“I can get a link to the Clash, but I’m not going to [regulars will know why – Semi-Helpful Ed]. Frank Zappa was made a special ambassador for Czechoslovakia by then President Vaclav Havel. Vaclav Havel was a founder of Charter 77 (formed in 1977, and isn’t that the title of Clash song…?) so I am of course suggesting a track from Talking Heads’ first album, 77, namely ‘Don’t Worry About The Government'”
So tune in tomorrow for tributes to one of the late founding members of Talking Heads:
Here’s The Beard with his usual clutch of contributions:
“Valley Parade is the home of Bradford City FC. The dreadful nineties outfit Terrorvision hailed from Bradford. I stood next to their lead singer at a Supergrass gig at Leeds Town & County Club in 1996. He was wearing, if memory serves me right, awful trainers. I can’t remember what made them so particularly awful but since I always associate Terrorvision with bad footwear. As awful as his trainers were they were nowhere near their single Tequila in the scale of awfulness. Bile inducingly bad. Tequila is of course a type of alcoholic drink. Better songs loosely linked to alcohol, to name just a few, are:”
(I have genuinely never heard that record as being described as “better” than any other, so fair play for buying in to the ethos of this place, trying to justify those records traditionally considered “guilty pleasures”, which we all know don’t exist. Well, not in the land of music, anyway)
He’s not done yet though:
“‘Velocity Girl’ by Primal Scream (“here she comes again, with vodka in her veins”)”
If I hadn’t posted it yesterday, this would undoubtedly have featured today. We’ll call it an honorary mention this time, and we’ll try to think of a reason to post it some other time. Sorry!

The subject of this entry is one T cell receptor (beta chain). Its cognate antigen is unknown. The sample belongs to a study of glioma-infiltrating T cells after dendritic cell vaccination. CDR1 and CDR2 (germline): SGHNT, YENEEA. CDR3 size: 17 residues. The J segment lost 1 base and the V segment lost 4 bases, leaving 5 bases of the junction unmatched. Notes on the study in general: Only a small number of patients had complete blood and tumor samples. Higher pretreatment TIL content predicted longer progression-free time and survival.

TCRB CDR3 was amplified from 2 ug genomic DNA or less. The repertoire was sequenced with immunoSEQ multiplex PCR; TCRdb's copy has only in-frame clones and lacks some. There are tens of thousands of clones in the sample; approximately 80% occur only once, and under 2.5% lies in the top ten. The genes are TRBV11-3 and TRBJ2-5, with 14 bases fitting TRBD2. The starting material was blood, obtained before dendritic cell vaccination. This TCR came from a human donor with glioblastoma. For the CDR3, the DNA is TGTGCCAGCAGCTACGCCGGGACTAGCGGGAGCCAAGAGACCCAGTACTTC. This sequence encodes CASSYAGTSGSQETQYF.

Well, if you’re suggesting louche cover versions of alcohol based beverages, then I’m going to suggest this louche cover version of an alcohol based beverage (Wasn’t quite as catchy that time, was it? Mental note to self: new catch-phrase needs some polishing):
“…and Nick Seymour from Crowded House [if Midnight Oil are ‘The Oil’, are Crowded House not ‘The House…? – Facetious Ed] is the brother of Mark Seymour from Hunters & Collectors, so I’ll go for the oft covered ‘Throw Your Arms Around Me’ by them…”
Released in 1992, as you can see as a double A-side with “People get Real”, which the band had wanted to release as a single in its own right, but met opposition from their record label, Heavenly. So, they set about creating the most commercial record they could, and “Join Our Club” was the result. This was the second single to feature Sarah Cracknell, after founder members Bob Stanley and Pete Wiggs had ditched the idea of using a variety of lead singers – a concept which features (and works, but very little that St Etienne produces doesn’t) heavily on their debut album “Foxbase Alpha”, but which the duo decided against once they had worked with La Cracknell.
Next, to New Young Pony Cub (or NYPC as they are apparently now known), and this oft-over-looked single from their second album:
New Young Pony Club are one of those bands that don’t really ever seem to have quite broken through, despite supporting Lily Allen on an early tour, and also claiming a spot on the 2007 NME Indie Rave Tour, along with the likes of CSS, The Sunshine Underground, and Klaxons. I suspect that CSS and Klaxons, indie-press darlings that they were at the time, probably gained most of the attention on that tour.